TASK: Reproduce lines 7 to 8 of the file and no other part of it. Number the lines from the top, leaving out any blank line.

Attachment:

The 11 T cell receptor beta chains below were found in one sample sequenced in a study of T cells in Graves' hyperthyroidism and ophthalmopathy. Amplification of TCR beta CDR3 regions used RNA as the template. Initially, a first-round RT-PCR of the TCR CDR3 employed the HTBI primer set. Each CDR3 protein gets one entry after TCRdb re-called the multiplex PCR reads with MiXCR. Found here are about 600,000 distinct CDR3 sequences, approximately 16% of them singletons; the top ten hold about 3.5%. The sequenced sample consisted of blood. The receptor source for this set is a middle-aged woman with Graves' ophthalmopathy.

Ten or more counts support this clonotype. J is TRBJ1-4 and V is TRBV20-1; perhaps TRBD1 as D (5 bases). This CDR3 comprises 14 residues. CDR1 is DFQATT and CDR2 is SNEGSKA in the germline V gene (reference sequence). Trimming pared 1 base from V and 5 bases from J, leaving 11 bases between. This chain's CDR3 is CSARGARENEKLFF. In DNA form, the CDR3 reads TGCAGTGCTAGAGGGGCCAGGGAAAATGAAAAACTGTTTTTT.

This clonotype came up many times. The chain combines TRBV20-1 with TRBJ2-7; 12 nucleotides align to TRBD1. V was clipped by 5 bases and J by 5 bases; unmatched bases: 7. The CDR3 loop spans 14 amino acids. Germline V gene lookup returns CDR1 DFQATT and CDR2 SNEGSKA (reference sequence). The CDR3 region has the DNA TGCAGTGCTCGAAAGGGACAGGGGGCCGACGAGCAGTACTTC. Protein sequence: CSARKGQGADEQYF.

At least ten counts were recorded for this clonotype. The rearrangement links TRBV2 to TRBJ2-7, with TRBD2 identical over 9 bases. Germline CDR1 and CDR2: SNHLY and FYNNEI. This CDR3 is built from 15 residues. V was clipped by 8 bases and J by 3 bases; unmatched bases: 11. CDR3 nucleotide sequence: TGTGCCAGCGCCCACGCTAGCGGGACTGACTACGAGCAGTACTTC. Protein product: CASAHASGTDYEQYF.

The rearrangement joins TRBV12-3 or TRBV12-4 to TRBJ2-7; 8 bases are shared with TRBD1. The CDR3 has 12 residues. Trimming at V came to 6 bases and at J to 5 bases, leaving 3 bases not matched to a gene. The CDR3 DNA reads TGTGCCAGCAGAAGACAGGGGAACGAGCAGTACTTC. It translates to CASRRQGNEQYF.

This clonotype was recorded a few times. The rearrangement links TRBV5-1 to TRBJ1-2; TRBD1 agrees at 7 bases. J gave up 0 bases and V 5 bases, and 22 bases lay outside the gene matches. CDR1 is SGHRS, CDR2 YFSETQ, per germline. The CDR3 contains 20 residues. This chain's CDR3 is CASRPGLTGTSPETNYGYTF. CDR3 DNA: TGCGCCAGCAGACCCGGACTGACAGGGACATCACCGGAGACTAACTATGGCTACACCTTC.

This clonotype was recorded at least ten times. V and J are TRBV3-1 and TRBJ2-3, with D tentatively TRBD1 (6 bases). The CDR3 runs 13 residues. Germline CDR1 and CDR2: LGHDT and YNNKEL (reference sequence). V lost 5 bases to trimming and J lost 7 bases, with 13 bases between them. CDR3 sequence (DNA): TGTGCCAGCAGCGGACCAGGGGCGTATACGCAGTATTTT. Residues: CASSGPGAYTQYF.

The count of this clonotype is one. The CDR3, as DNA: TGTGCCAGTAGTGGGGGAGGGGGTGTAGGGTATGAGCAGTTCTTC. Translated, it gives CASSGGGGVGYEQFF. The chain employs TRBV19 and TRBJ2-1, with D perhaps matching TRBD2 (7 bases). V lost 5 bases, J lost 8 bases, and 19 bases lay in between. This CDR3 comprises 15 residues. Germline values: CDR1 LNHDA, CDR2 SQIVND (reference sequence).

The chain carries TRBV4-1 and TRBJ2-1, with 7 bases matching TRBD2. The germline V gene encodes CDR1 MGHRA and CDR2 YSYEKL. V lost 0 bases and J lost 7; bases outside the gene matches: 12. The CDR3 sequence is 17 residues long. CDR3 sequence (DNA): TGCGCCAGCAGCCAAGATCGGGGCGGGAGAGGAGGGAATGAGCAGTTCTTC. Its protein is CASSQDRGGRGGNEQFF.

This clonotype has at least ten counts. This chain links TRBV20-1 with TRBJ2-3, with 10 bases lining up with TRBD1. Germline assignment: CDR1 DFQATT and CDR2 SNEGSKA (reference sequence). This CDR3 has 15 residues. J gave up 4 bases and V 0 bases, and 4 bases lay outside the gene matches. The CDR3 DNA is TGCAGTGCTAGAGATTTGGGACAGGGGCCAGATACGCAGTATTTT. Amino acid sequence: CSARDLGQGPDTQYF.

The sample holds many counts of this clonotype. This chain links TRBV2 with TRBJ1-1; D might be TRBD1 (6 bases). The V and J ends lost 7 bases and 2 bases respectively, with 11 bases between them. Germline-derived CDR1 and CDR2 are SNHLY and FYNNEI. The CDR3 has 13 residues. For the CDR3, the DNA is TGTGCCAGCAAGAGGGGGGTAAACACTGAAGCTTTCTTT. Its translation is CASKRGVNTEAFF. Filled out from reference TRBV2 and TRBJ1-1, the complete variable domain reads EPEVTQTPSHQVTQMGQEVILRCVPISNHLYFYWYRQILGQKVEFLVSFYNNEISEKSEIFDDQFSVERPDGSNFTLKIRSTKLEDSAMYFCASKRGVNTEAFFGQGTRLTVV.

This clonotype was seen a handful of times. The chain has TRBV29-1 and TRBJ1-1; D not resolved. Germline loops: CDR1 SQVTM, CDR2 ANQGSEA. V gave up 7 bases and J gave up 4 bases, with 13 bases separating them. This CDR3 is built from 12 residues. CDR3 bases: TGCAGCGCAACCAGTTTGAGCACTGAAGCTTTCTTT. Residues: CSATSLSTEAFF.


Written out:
This clonotype was recorded at least ten times. V and J are TRBV3-1 and TRBJ2-3, with D tentatively TRBD1 (6 bases). The CDR3 runs 13 residues. Germline CDR1 and CDR2: LGHDT and YNNKEL (reference sequence). V lost 5 bases to trimming and J lost 7 bases, with 13 bases between them. CDR3 sequence (DNA): TGTGCCAGCAGCGGACCAGGGGCGTATACGCAGTATTTT. Residues: CASSGPGAYTQYF.

The count of this clonotype is one. The CDR3, as DNA: TGTGCCAGTAGTGGGGGAGGGGGTGTAGGGTATGAGCAGTTCTTC. Translated, it gives CASSGGGGVGYEQFF. The chain employs TRBV19 and TRBJ2-1, with D perhaps matching TRBD2 (7 bases). V lost 5 bases, J lost 8 bases, and 19 bases lay in between. This CDR3 comprises 15 residues. Germline values: CDR1 LNHDA, CDR2 SQIVND (reference sequence).